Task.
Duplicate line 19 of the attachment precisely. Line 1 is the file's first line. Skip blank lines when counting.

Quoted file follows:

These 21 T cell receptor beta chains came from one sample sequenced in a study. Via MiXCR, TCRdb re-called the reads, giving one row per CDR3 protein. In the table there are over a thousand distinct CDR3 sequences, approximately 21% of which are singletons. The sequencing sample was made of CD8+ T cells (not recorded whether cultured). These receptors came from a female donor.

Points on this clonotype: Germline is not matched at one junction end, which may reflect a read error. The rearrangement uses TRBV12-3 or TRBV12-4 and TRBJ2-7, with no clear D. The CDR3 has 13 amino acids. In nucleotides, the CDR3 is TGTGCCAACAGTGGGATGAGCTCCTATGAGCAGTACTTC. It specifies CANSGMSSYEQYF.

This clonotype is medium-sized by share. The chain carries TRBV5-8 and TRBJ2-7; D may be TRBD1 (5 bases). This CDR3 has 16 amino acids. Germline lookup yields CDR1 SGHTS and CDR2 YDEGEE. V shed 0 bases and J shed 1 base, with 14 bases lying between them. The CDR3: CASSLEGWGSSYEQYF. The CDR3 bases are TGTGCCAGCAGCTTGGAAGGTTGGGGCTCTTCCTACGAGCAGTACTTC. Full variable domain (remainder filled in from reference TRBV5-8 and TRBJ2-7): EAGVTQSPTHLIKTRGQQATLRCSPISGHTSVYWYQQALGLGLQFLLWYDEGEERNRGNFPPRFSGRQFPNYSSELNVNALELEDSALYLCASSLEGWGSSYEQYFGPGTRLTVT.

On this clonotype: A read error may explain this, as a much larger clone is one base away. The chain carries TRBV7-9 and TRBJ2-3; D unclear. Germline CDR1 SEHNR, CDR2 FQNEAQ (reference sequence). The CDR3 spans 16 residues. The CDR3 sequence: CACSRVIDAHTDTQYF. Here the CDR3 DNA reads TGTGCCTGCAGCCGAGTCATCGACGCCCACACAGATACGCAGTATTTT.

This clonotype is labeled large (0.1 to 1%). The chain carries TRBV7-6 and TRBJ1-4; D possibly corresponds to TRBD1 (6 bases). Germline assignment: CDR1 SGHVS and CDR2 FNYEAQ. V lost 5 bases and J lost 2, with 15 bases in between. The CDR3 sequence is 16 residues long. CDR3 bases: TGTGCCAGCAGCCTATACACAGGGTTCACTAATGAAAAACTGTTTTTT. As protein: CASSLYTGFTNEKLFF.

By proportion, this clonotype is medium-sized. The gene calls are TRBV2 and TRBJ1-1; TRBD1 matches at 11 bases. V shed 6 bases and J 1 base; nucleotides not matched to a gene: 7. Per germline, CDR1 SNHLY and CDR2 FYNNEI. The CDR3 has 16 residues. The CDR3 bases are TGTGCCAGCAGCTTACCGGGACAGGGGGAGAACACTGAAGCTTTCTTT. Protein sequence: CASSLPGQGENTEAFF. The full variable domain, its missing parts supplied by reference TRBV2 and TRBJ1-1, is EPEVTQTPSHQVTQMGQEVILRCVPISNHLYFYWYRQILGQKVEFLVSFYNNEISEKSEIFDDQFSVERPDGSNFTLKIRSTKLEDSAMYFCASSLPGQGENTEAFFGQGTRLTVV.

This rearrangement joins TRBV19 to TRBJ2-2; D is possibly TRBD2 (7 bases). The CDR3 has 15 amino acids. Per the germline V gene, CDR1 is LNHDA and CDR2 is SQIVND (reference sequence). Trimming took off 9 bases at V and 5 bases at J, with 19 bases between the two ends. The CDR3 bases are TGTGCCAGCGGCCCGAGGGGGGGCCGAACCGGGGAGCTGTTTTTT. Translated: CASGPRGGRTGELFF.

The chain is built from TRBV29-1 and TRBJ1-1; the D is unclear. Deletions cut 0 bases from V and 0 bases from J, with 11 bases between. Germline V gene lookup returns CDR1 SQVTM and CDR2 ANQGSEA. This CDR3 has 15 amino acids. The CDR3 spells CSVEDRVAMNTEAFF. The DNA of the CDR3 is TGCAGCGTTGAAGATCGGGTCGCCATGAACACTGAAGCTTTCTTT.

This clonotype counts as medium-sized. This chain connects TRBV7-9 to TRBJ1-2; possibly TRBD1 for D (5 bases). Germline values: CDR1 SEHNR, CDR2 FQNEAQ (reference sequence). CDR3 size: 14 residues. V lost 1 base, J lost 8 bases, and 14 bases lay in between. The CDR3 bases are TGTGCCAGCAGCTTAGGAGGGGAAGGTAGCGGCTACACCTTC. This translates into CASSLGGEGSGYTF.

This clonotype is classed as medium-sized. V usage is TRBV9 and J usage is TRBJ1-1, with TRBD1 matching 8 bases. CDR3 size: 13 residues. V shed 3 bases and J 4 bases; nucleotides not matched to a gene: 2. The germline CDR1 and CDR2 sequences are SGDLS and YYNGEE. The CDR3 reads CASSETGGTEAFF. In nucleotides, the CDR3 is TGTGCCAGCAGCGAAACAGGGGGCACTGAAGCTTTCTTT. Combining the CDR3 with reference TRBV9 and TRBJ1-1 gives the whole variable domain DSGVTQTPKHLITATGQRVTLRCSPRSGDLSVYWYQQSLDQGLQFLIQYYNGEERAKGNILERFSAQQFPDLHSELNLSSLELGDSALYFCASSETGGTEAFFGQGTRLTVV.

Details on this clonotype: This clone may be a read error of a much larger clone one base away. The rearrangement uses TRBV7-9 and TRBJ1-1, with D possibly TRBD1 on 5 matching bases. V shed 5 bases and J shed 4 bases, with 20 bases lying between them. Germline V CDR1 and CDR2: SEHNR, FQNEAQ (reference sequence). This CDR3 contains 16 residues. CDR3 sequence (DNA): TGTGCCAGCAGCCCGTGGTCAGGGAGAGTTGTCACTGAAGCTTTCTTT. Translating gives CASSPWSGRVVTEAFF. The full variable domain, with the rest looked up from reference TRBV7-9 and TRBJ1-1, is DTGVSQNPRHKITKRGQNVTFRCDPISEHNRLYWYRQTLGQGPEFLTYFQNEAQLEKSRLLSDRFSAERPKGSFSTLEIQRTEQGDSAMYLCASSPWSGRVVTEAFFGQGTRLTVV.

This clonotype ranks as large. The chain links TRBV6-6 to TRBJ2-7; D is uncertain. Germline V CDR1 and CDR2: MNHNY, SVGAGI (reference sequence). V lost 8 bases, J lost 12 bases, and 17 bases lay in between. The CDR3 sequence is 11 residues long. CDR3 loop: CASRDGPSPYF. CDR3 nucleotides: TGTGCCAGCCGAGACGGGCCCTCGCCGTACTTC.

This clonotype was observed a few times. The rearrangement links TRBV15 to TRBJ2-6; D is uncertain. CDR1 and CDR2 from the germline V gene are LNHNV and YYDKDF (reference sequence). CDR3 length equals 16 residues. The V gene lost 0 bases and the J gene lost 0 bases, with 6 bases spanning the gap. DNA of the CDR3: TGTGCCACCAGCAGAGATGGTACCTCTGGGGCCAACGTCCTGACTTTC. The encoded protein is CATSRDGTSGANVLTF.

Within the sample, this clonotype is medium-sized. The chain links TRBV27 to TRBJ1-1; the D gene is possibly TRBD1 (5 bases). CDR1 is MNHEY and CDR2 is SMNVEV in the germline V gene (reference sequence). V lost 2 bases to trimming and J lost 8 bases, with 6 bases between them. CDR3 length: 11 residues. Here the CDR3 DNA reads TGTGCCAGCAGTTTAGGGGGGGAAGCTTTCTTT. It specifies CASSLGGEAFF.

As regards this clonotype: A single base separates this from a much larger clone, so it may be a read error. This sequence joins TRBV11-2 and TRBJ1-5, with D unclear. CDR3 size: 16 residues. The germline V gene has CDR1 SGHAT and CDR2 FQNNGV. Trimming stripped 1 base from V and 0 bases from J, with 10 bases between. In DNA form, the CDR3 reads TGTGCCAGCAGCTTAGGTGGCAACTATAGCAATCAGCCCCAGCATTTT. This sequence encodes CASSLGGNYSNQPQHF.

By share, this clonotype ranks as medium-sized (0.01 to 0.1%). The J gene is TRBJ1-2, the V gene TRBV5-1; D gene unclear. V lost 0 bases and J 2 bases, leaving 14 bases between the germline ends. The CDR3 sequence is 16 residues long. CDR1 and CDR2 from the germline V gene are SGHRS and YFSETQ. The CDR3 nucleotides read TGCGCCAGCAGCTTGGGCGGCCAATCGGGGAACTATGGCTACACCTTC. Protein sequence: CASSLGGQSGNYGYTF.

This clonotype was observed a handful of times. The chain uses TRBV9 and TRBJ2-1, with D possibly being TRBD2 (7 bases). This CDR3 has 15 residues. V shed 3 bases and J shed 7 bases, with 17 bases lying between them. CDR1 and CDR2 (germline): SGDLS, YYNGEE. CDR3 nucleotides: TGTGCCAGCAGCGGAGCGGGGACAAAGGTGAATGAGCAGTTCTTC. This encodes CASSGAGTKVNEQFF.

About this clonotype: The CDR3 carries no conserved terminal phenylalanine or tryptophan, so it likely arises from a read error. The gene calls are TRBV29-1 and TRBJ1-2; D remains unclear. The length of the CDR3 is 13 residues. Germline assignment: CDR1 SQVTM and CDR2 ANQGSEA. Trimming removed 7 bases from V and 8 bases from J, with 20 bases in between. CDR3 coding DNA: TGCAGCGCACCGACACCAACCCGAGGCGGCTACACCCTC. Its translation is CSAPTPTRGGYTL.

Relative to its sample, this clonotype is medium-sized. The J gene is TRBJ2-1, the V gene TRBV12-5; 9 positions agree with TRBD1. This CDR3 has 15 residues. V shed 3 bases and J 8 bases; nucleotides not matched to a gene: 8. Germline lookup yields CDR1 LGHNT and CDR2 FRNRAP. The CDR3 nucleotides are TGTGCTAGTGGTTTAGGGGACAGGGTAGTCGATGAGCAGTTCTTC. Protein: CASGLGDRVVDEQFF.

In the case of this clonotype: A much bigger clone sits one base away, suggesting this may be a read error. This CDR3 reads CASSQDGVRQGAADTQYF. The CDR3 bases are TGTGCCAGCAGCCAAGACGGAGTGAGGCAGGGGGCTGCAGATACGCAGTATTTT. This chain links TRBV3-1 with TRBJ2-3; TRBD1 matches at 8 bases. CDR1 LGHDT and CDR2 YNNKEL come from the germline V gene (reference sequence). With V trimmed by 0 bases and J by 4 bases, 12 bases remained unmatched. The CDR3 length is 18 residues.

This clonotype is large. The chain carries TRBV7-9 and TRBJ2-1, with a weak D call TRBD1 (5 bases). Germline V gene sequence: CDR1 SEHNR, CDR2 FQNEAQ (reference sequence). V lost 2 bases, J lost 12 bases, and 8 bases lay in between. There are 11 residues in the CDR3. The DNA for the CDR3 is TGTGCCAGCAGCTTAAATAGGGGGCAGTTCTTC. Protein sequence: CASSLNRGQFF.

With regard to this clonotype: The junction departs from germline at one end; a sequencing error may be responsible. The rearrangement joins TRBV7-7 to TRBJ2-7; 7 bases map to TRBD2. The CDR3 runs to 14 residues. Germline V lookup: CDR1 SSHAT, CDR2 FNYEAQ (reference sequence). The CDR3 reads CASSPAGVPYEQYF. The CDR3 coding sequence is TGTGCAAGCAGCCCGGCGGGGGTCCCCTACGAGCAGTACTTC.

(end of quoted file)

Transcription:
Relative to its sample, this clonotype is medium-sized. The J gene is TRBJ2-1, the V gene TRBV12-5; 9 positions agree with TRBD1. This CDR3 has 15 residues. V shed 3 bases and J 8 bases; nucleotides not matched to a gene: 8. Germline lookup yields CDR1 LGHNT and CDR2 FRNRAP. The CDR3 nucleotides are TGTGCTAGTGGTTTAGGGGACAGGGTAGTCGATGAGCAGTTCTTC. Protein: CASGLGDRVVDEQFF.